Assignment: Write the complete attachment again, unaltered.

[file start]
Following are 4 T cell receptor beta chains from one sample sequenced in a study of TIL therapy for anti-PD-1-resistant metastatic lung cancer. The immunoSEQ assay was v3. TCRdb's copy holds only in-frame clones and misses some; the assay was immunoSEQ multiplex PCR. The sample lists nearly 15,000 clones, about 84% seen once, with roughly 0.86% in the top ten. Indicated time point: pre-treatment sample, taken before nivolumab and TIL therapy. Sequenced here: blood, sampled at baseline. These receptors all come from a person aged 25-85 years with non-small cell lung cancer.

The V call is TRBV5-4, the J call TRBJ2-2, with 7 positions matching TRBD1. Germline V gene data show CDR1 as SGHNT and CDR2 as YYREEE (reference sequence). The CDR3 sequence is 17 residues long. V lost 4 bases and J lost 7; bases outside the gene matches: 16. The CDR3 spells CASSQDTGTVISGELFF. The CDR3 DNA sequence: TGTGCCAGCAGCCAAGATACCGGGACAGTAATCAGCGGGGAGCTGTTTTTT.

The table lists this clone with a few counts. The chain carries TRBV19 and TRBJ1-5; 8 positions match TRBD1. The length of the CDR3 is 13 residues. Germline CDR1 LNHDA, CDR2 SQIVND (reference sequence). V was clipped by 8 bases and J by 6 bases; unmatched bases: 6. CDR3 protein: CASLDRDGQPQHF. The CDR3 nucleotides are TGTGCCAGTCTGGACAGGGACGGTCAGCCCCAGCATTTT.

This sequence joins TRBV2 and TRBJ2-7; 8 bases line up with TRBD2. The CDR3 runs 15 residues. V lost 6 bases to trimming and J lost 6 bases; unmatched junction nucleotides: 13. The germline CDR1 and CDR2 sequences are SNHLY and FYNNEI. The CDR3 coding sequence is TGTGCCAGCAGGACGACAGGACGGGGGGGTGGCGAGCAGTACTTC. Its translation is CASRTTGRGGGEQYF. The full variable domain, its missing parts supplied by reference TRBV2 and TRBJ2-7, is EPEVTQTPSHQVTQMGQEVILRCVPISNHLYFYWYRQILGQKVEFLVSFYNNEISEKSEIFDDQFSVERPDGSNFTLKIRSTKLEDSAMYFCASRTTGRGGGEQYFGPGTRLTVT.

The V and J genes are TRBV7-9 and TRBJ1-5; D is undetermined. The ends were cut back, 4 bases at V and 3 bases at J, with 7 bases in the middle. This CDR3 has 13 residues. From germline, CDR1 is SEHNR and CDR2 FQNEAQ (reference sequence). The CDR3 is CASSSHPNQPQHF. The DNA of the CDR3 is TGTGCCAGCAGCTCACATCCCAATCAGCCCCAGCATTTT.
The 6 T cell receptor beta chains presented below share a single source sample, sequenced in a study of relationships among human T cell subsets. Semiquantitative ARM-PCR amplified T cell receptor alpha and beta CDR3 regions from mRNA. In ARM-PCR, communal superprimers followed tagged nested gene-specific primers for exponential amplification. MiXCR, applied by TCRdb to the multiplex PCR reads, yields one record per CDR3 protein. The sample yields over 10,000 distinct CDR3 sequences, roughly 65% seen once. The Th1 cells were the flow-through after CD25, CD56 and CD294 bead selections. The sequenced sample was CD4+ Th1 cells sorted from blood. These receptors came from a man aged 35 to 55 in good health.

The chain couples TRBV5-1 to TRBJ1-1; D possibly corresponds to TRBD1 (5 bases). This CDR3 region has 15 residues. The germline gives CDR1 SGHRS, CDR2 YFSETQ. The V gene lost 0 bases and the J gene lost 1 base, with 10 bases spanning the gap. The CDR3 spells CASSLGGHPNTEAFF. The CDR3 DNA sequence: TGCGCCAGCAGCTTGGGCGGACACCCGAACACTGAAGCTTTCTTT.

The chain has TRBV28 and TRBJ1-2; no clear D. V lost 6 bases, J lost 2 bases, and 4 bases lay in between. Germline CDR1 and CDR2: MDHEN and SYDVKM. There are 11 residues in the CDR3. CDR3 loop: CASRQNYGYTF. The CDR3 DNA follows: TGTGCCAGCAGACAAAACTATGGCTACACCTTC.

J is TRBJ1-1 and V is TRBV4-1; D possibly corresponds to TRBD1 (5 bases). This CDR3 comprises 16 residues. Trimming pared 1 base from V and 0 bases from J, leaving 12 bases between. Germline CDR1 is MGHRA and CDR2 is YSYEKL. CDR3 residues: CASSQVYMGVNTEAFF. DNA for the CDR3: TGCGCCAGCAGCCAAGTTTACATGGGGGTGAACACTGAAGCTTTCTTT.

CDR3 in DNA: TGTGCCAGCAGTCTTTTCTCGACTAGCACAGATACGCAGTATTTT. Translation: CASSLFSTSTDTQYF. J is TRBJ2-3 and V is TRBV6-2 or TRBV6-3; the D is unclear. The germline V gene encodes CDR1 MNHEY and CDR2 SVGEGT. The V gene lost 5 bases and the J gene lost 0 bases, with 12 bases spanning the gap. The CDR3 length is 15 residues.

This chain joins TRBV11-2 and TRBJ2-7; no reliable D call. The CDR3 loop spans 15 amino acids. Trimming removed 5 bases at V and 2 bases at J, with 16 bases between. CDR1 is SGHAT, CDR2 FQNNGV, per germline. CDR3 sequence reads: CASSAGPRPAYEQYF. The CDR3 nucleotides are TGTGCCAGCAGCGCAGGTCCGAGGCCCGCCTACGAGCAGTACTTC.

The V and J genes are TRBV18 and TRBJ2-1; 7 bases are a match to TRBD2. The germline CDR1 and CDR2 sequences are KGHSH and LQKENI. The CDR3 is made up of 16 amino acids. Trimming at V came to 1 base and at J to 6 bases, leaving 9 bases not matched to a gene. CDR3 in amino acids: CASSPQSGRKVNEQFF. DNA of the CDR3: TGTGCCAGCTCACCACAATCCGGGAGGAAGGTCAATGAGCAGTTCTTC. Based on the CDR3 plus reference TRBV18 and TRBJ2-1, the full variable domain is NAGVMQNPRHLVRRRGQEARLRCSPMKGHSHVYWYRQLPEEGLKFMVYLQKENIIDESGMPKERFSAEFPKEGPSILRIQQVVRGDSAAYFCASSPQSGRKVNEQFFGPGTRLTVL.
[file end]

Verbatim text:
Following are 4 T cell receptor beta chains from one sample sequenced in a study of TIL therapy for anti-PD-1-resistant metastatic lung cancer. The immunoSEQ assay was v3. TCRdb's copy holds only in-frame clones and misses some; the assay was immunoSEQ multiplex PCR. The sample lists nearly 15,000 clones, about 84% seen once, with roughly 0.86% in the top ten. Indicated time point: pre-treatment sample, taken before nivolumab and TIL therapy. Sequenced here: blood, sampled at baseline. These receptors all come from a person aged 25-85 years with non-small cell lung cancer.

The V call is TRBV5-4, the J call TRBJ2-2, with 7 positions matching TRBD1. Germline V gene data show CDR1 as SGHNT and CDR2 as YYREEE (reference sequence). The CDR3 sequence is 17 residues long. V lost 4 bases and J lost 7; bases outside the gene matches: 16. The CDR3 spells CASSQDTGTVISGELFF. The CDR3 DNA sequence: TGTGCCAGCAGCCAAGATACCGGGACAGTAATCAGCGGGGAGCTGTTTTTT.

The table lists this clone with a few counts. The chain carries TRBV19 and TRBJ1-5; 8 positions match TRBD1. The length of the CDR3 is 13 residues. Germline CDR1 LNHDA, CDR2 SQIVND (reference sequence). V was clipped by 8 bases and J by 6 bases; unmatched bases: 6. CDR3 protein: CASLDRDGQPQHF. The CDR3 nucleotides are TGTGCCAGTCTGGACAGGGACGGTCAGCCCCAGCATTTT.

This sequence joins TRBV2 and TRBJ2-7; 8 bases line up with TRBD2. The CDR3 runs 15 residues. V lost 6 bases to trimming and J lost 6 bases; unmatched junction nucleotides: 13. The germline CDR1 and CDR2 sequences are SNHLY and FYNNEI. The CDR3 coding sequence is TGTGCCAGCAGGACGACAGGACGGGGGGGTGGCGAGCAGTACTTC. Its translation is CASRTTGRGGGEQYF. The full variable domain, its missing parts supplied by reference TRBV2 and TRBJ2-7, is EPEVTQTPSHQVTQMGQEVILRCVPISNHLYFYWYRQILGQKVEFLVSFYNNEISEKSEIFDDQFSVERPDGSNFTLKIRSTKLEDSAMYFCASRTTGRGGGEQYFGPGTRLTVT.

The V and J genes are TRBV7-9 and TRBJ1-5; D is undetermined. The ends were cut back, 4 bases at V and 3 bases at J, with 7 bases in the middle. This CDR3 has 13 residues. From germline, CDR1 is SEHNR and CDR2 FQNEAQ (reference sequence). The CDR3 is CASSSHPNQPQHF. The DNA of the CDR3 is TGTGCCAGCAGCTCACATCCCAATCAGCCCCAGCATTTT.
The 6 T cell receptor beta chains presented below share a single source sample, sequenced in a study of relationships among human T cell subsets. Semiquantitative ARM-PCR amplified T cell receptor alpha and beta CDR3 regions from mRNA. In ARM-PCR, communal superprimers followed tagged nested gene-specific primers for exponential amplification. MiXCR, applied by TCRdb to the multiplex PCR reads, yields one record per CDR3 protein. The sample yields over 10,000 distinct CDR3 sequences, roughly 65% seen once. The Th1 cells were the flow-through after CD25, CD56 and CD294 bead selections. The sequenced sample was CD4+ Th1 cells sorted from blood. These receptors came from a man aged 35 to 55 in good health.

The chain couples TRBV5-1 to TRBJ1-1; D possibly corresponds to TRBD1 (5 bases). This CDR3 region has 15 residues. The germline gives CDR1 SGHRS, CDR2 YFSETQ. The V gene lost 0 bases and the J gene lost 1 base, with 10 bases spanning the gap. The CDR3 spells CASSLGGHPNTEAFF. The CDR3 DNA sequence: TGCGCCAGCAGCTTGGGCGGACACCCGAACACTGAAGCTTTCTTT.

The chain has TRBV28 and TRBJ1-2; no clear D. V lost 6 bases, J lost 2 bases, and 4 bases lay in between. Germline CDR1 and CDR2: MDHEN and SYDVKM. There are 11 residues in the CDR3. CDR3 loop: CASRQNYGYTF. The CDR3 DNA follows: TGTGCCAGCAGACAAAACTATGGCTACACCTTC.

J is TRBJ1-1 and V is TRBV4-1; D possibly corresponds to TRBD1 (5 bases). This CDR3 comprises 16 residues. Trimming pared 1 base from V and 0 bases from J, leaving 12 bases between. Germline CDR1 is MGHRA and CDR2 is YSYEKL. CDR3 residues: CASSQVYMGVNTEAFF. DNA for the CDR3: TGCGCCAGCAGCCAAGTTTACATGGGGGTGAACACTGAAGCTTTCTTT.

CDR3 in DNA: TGTGCCAGCAGTCTTTTCTCGACTAGCACAGATACGCAGTATTTT. Translation: CASSLFSTSTDTQYF. J is TRBJ2-3 and V is TRBV6-2 or TRBV6-3; the D is unclear. The germline V gene encodes CDR1 MNHEY and CDR2 SVGEGT. The V gene lost 5 bases and the J gene lost 0 bases, with 12 bases spanning the gap. The CDR3 length is 15 residues.

This chain joins TRBV11-2 and TRBJ2-7; no reliable D call. The CDR3 loop spans 15 amino acids. Trimming removed 5 bases at V and 2 bases at J, with 16 bases between. CDR1 is SGHAT, CDR2 FQNNGV, per germline. CDR3 sequence reads: CASSAGPRPAYEQYF. The CDR3 nucleotides are TGTGCCAGCAGCGCAGGTCCGAGGCCCGCCTACGAGCAGTACTTC.

The V and J genes are TRBV18 and TRBJ2-1; 7 bases are a match to TRBD2. The germline CDR1 and CDR2 sequences are KGHSH and LQKENI. The CDR3 is made up of 16 amino acids. Trimming at V came to 1 base and at J to 6 bases, leaving 9 bases not matched to a gene. CDR3 in amino acids: CASSPQSGRKVNEQFF. DNA of the CDR3: TGTGCCAGCTCACCACAATCCGGGAGGAAGGTCAATGAGCAGTTCTTC. Based on the CDR3 plus reference TRBV18 and TRBJ2-1, the full variable domain is NAGVMQNPRHLVRRRGQEARLRCSPMKGHSHVYWYRQLPEEGLKFMVYLQKENIIDESGMPKERFSAEFPKEGPSILRIQQVVRGDSAAYFCASSPQSGRKVNEQFFGPGTRLTVL.